|The new series of jazz concerts that Dutch pianist Rein de Graaff has presented in recent years has been very successful and will soon extend into its fourth year. One of the locations where his trio and guests have made their appearance (and will continue to do so) and where as an additional attraction he has also lectured, is Utrecht's Music Centre Vredenburg, situated in the heart of Holland.
Here each season his audience of jazz afficionados flocks together to enjoy the high calibre music focused on specific aspects of Modern Jazz history.
Most of De Graaff's foreign guest-performers have shown an actual involvement with his topics and their contributions have helped to turn his 'Continued Courses in Bebop' into a unique experience. The pianist's background, his roots in the fertile soil of bebop, and enthusiastic commitment to a good cause, are shared and supported by his longtime colleagues Koos Serierse, who prominently features the full tones of his instrument, and Eric Ineke at the drums, constantly supporting what is going on around him with rhythmic inventions.
In the course of this present enterprise another great numberof talented musicians has been brought on stage, and to name just the tenor sax players will give an idea of what the audience has been treated to: men like Johnny Griffin, Junior Cook, LewTabackin, Bill Perkins, Harold Land, Frank Wess, ArnettCobb, Pete Christlieb, Ted Brown, Clifford Jordan, Sal Nistico and of course Teddy Edwards have all been featured in various performances.
In the spring of 1990 time had come for Rein to devote a chapter of the Tenor Book to the specimen of Texas, and in a memorable finale of the season he introduced David 'Fathead' Newman and Marchel Ivery, to demonstrate the legendary sound of the Texas Tenors! The proceedings that night took place with the approval and cheers of all who were present, musicians and public alike, in an atmosphere of excitement. When the traditional curtain call had brought their last set to a close, everybody must have returned home with obvious feelings of satisfaction. Unknown to most of us at the time was that some time before a recording date had been arranged by Timeless Records, to give this musical meeting some wider exposure.
To those who have heard the quintet live, it will come as a surprise to hold a tangible memory in their hands now.
Both Newman (born in 1933) and Ivery (1938) originate from Texas, the area that previously was the initial playing ground for tenorists of an elder generation, such as Arnett Cobb, Buddy Tate and Illinois Jacquet, and from where in the 1950s others left for different regions in the U.S.: James Clay, Don Wilkerson and Booker Ervin. Of those mentioned, most have kept their tradition going, and the breed of strong players presented here is ready to prove it. David Newman came to prominence in the ranks of the Ray Charles Orchestra and as a member of the various small groups recruited from that band more than thirty years ago, although the friendships stemming from those days have provided him with musical contacts up to the present. Living in NYC for the last decade, David is an active musician on the scene, has done several albums as a leader and was featured on records by Junior Mance, Pat Peterson and Buddy Montgomery.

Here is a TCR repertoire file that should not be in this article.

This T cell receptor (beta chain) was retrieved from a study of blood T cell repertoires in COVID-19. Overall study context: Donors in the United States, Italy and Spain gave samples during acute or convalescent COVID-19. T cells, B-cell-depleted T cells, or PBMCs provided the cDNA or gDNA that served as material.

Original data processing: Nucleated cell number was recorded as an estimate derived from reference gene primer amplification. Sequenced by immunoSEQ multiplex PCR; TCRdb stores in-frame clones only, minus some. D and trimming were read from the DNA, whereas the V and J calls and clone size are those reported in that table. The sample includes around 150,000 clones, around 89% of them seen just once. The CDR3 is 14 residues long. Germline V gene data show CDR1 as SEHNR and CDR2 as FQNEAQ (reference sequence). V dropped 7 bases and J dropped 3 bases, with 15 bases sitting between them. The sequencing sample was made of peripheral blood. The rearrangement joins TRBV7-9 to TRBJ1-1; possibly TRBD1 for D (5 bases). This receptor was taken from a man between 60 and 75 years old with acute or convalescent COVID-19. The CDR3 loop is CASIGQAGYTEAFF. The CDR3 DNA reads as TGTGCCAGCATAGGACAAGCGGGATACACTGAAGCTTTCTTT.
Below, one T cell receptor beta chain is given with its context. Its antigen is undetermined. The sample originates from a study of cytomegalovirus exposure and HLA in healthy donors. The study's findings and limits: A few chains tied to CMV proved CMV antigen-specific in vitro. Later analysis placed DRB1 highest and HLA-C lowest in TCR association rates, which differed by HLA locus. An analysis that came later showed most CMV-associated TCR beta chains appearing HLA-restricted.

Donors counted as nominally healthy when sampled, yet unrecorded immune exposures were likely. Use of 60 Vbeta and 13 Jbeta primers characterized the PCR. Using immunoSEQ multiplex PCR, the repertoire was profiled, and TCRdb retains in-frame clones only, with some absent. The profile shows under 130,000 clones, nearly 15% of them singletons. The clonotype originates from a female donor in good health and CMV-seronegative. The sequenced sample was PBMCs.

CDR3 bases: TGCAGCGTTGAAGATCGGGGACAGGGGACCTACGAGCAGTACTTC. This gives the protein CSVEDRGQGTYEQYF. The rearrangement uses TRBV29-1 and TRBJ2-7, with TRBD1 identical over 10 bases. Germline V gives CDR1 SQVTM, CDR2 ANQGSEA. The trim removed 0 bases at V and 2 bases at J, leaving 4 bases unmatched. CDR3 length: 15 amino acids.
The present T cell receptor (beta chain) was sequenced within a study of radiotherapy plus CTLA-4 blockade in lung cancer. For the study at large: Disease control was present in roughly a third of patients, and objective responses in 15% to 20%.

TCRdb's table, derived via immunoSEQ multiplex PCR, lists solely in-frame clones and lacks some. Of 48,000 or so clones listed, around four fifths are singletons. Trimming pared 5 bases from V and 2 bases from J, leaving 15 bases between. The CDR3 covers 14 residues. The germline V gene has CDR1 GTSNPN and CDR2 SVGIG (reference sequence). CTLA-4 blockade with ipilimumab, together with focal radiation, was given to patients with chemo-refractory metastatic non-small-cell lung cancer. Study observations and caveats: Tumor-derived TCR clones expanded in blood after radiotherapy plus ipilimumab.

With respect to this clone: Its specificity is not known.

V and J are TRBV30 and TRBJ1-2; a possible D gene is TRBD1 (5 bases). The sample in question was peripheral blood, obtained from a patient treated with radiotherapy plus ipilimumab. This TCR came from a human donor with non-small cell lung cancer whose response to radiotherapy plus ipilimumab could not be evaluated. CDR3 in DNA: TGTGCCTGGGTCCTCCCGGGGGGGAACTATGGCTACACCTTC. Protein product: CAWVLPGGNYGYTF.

Not so well-documented is the career of Marchel Ivery, who is reported to have spent some time in the past in Europe (he played with Bud Powell and Oscar Pettiford in Paris), and before returning home to Texas, fora while was underArt Blakey's wing with the Messengers. Ivery has become a well known figure in his hometown Dallas, where he appeared with Red Garland, McCoy Tyner, Jon Faddis and drummer Paul Guerrero. The participation of the triumvirate Newman, Clay and Ivery in the famous Woodmen Hall sessions certainly will have established their names in the hall of local fame. This modest and sympathetic man has delighted all ears here with his powerful contributions!
On 1 May 1990 a savory menu was prepared and put on tape in the studio, resulting in seven dishes; the opener is Bennie Green's BLUE GREENS & BEANS, a title that suggests some appetizing soul food, followed by the other numbers that range from two well known bop standards and a blues tribute to the land of origin written by Babs Gonzales, to a fruitful David Newman original and solo efforts done by both saxophonists, each showing his way to handle the ballad of his choice.
When the meal is served and you have the first taste of some fat licks filling the premises, and later proceed to the tender and beautiful moments, you will sense the overall blowing power of these earthy individuals and certainly will welcome the impact of this encounter, where the Dutch rhythm section measures up to the demands of two representatives of the -still hard to define-saxophone sound that in mood, quality and expression is linked to the Lone Star State.
While watching one of those WESTERNS not long ago, I picked up a phrase that in the context of the film was used as some kind of mean snarl. A tough guy was setting things straight with grim defiance, and what he said sounded funny: "There's two kinds of people, those with loaded guns and those that have to dig...!"
With a bit of imagination the quote can be applied to those same plains of Texas and their wide open spaces, because....
Ready for battle and with apparent conviction I very and Newman have done some re-loading of their musical weapons, and when they start blow ing, the message comes to us very clearly: there is a lot to enjoy! You dig?!
Ep.T. Lettinga August 1990
Recorded at Sudio 44, Monster, Holland
Recording date: 1 May 1990.